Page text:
A smallholder farmer in Bama, Burkina Faso, that NAFASO works with inspects a variety of rice called Orylux 6.
Bobo-Dioulasso, BURKINA FASO—The USAID-funded West Africa Trade & Investment Hub (Trade Hub) is awarding $1 million to seed company Neema Agricole du Faso (NAFASO), based in Bobo-Dioulasso, Burkina Faso. The grant and private sector partnership with NAFASO that it facilitates will boost rice production in Burkina Faso, an effort key to improving food security in the country.
The consistent availability of white rice is tied to the food security of Burkinabe and other West African populations, who rely significantly on this staple crop. Yet while white rice consumption has increased by 15 percent annually among new and regular rice consumers in West Africa, the local production of white rice does not cover the needs of the region’s population. Contributing factors to unmet demand for white rice include the absence of mechanized rice production and the poor quality of agricultural inputs such as seeds. These challenges result in low rice yields and significant income loss for farmers while increasing countries’ dependence on imported white rice imports, which can easily halt in times of socio-political conflicts and other crises, such as the COVID-19 pandemic.
As part of the partnership, NAFASO will use its own resources to implement a number of activities. For example, it will add 3,600 paddy rice farmers and 60 seed producers to its existing network of experienced smallholders in areas targeted for increased rice production in Burkina Faso. In line with the Trade Hub’s goal of ensuring equitable access to opportunities in agriculture, the majority of the new smallholders will be women and youth. NAFASO will provide them with agricultural inputs (such as fertilizers), land, and training on modern techniques for cultivation, storage, and conservation.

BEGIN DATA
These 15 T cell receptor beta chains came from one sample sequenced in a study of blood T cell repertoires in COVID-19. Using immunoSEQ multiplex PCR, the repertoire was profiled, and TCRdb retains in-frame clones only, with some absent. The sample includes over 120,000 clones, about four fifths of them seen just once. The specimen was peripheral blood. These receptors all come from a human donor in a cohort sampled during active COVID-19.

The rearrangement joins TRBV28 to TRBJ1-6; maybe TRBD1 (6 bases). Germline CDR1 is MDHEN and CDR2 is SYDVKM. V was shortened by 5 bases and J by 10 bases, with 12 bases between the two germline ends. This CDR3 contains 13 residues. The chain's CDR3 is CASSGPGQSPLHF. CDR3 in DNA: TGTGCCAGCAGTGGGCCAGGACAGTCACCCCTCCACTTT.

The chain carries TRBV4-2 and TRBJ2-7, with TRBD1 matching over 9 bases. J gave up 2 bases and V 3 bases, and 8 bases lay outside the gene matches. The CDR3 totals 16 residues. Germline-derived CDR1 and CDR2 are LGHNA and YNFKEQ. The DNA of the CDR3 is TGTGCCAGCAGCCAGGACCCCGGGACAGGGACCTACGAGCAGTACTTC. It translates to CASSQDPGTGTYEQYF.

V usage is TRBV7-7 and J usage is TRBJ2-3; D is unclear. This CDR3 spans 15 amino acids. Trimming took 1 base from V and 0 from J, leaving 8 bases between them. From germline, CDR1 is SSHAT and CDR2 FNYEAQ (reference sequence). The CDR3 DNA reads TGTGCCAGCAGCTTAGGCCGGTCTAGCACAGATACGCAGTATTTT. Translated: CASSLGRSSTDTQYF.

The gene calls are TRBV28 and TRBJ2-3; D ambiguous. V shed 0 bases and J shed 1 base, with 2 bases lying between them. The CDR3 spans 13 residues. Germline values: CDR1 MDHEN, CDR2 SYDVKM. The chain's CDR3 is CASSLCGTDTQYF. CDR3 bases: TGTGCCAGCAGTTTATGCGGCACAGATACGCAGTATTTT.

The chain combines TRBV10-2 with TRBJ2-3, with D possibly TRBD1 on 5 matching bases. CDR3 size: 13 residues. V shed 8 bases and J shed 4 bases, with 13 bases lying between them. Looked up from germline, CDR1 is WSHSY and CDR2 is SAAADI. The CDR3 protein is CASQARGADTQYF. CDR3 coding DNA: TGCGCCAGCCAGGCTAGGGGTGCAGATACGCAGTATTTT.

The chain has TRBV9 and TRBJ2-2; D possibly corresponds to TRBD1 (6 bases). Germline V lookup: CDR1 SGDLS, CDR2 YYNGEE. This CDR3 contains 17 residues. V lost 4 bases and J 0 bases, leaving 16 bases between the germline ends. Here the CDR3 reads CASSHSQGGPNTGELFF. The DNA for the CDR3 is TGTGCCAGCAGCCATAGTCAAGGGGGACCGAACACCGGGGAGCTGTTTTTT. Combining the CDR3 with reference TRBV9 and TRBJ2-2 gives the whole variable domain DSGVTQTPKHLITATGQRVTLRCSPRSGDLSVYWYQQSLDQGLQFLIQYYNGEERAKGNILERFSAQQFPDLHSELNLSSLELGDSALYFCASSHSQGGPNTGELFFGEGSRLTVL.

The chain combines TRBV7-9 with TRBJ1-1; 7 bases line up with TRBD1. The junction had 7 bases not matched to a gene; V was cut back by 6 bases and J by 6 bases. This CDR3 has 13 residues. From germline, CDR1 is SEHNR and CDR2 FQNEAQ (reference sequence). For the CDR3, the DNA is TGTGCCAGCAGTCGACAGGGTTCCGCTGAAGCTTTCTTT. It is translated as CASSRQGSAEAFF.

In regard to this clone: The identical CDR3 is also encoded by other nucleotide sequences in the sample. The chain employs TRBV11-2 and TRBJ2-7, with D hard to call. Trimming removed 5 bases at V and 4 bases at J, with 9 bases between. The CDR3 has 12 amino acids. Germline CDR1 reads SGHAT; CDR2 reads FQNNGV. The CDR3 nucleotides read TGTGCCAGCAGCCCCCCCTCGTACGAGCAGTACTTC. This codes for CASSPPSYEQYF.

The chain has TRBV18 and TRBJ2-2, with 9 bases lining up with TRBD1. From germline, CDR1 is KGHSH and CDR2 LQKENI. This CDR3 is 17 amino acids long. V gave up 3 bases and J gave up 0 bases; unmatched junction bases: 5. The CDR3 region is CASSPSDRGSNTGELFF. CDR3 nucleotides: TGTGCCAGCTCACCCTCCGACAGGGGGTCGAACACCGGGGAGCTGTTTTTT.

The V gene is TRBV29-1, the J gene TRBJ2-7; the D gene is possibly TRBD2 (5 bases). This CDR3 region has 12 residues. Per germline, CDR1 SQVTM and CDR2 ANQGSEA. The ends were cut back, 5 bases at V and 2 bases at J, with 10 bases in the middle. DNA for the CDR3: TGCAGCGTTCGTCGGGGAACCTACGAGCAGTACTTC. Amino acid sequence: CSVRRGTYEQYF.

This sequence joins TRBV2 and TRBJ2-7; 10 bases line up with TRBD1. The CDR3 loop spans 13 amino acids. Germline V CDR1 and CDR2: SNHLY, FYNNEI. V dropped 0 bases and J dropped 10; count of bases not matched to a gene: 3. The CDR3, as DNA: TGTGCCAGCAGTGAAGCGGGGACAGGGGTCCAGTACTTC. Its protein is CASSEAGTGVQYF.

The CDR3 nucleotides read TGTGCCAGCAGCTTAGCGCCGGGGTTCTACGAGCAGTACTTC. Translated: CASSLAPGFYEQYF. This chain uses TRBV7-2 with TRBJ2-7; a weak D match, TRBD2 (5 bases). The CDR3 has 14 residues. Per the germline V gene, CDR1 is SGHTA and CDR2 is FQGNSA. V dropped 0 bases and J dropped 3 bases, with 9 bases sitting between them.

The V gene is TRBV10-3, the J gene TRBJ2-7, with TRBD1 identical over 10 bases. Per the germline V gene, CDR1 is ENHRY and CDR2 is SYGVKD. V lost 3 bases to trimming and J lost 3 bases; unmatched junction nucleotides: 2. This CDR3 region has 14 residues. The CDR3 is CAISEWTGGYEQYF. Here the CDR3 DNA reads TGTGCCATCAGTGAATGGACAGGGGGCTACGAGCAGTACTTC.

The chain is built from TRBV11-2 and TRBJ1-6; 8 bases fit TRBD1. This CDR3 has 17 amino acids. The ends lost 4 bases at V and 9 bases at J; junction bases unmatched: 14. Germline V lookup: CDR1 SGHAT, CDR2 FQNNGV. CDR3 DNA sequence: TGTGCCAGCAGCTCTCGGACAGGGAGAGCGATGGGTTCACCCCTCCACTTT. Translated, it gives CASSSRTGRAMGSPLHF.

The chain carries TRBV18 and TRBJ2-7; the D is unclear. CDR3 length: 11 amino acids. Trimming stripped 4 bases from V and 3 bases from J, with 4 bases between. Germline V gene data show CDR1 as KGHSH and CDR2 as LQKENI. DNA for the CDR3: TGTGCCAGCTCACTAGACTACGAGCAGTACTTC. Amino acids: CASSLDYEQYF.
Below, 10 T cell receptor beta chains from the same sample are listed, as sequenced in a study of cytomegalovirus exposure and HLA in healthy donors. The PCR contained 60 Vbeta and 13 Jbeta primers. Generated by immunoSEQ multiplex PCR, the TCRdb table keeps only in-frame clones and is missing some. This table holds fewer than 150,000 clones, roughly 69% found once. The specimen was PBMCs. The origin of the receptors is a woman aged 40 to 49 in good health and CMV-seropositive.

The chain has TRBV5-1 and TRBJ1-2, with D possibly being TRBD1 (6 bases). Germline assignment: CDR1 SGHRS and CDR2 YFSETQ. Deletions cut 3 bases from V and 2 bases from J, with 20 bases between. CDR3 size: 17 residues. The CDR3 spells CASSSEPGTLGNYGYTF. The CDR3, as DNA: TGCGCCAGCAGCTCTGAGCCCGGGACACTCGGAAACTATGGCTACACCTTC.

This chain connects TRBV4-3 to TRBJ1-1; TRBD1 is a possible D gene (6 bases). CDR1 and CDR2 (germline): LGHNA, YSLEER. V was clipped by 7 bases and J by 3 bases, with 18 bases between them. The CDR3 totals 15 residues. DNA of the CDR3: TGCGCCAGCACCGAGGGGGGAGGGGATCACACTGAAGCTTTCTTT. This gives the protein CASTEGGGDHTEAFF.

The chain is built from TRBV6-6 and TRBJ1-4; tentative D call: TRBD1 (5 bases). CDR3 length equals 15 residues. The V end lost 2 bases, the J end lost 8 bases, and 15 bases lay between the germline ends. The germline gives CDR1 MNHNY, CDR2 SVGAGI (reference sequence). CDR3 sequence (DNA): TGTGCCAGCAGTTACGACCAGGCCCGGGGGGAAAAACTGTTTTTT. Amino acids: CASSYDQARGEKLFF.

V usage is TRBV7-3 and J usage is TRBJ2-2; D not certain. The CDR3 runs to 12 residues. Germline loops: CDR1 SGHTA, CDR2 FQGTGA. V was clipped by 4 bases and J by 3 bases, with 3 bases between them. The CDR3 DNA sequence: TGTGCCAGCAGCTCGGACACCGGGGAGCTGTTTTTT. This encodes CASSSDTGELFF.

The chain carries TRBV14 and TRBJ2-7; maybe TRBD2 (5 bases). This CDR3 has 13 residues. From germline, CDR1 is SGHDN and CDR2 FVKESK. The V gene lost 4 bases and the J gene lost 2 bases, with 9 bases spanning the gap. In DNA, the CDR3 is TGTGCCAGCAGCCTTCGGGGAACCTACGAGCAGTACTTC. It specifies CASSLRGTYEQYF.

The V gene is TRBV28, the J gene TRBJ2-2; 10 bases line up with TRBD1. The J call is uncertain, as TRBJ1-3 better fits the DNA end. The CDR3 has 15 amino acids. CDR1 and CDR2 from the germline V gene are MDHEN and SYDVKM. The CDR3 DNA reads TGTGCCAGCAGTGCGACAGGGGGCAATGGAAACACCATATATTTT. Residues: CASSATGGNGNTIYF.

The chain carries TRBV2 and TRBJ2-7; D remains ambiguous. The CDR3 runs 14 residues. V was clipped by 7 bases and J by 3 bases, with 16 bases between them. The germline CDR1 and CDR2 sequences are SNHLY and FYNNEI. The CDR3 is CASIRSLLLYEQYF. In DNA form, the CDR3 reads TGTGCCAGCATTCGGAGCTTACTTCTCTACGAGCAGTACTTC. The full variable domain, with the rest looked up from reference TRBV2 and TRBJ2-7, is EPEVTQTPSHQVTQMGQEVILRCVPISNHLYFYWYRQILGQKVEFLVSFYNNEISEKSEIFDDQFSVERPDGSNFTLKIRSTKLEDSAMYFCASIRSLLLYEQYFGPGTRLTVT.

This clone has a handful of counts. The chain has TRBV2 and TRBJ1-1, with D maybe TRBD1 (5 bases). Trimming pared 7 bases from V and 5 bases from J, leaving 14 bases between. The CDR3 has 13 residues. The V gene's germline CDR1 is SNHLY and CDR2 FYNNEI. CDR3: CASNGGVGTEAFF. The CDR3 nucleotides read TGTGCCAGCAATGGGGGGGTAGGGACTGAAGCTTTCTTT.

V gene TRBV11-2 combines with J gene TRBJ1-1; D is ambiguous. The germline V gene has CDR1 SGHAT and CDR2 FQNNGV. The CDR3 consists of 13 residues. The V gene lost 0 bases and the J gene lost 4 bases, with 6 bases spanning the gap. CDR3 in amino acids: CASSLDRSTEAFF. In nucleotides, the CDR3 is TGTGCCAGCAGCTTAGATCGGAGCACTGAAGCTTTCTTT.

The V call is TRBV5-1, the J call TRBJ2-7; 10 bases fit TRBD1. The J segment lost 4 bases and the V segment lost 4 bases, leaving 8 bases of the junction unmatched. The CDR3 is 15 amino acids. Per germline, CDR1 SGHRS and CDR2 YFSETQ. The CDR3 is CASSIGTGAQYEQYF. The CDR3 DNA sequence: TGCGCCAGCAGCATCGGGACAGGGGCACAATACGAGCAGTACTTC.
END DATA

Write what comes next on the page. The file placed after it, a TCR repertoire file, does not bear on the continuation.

NAFASO will also enter into contracts with these 3,660 farmers to ensure that it has a steady supply of rice products. This will allow farmers to have a guaranteed buyer and a steady income.
A portion of the U.S. investment will be used to build a rice processing and packaging facility in Bobo-Dioulasso. Once operational, it will provide employment and livelihood opportunities to more than a thousand people in the rice value chain, including distributors in the region.
“Part of the Trade Hub’s objectives is to help ensure food security in the region. Increasing the amount of rice produced and processed locally is key to meeting this objective,” said Michael Clements, Trade Hub’s Chief of Party.
As a result of this project, NAFASO expects to ultimately create more than 15,600 new jobs within the rice value chain. NAFASO also expects at least $21 million in sales to be generated over the duration of the project, including $1,861,206 in sales linked to regional rice exports in West Africa, contributing towards food security in the region.
“The partnership with the Trade Hub aims to strengthen our economic position in Burkina Faso and other countries in the region,” says Abdoulaye Sawadogo, Chief Executive Officer at NAFASO. “It builds on existing resources, infrastructure, and capacity to reinforce the quality and availability of rice produced, processed, and marketed locally. The project will also generate employment opportunities throughout the rice value chain.”
About West Africa Trade & Investment Hub: The West Africa Trade & Investment Hub (Trade Hub) is a USAID-funded initiative that catalyzes economic growth through co-investing with the private sector to generate new investment, create new jobs, and increase the value of regional and international exports in West Africa.
About USAID: The United States Agency for International Development (USAID) is the lead U.S.
Government agency that works to end extreme global poverty and enable resilient, democratic societies to realize their potential.
About NAFASO: NAFASO is a private seed company based in Bobo-Dioulasso in Burkina Faso. It specializes in the production and distribution of improved quality seeds at affordable costs for smallholder farmers in Burkina Faso, as well as in other West African countries.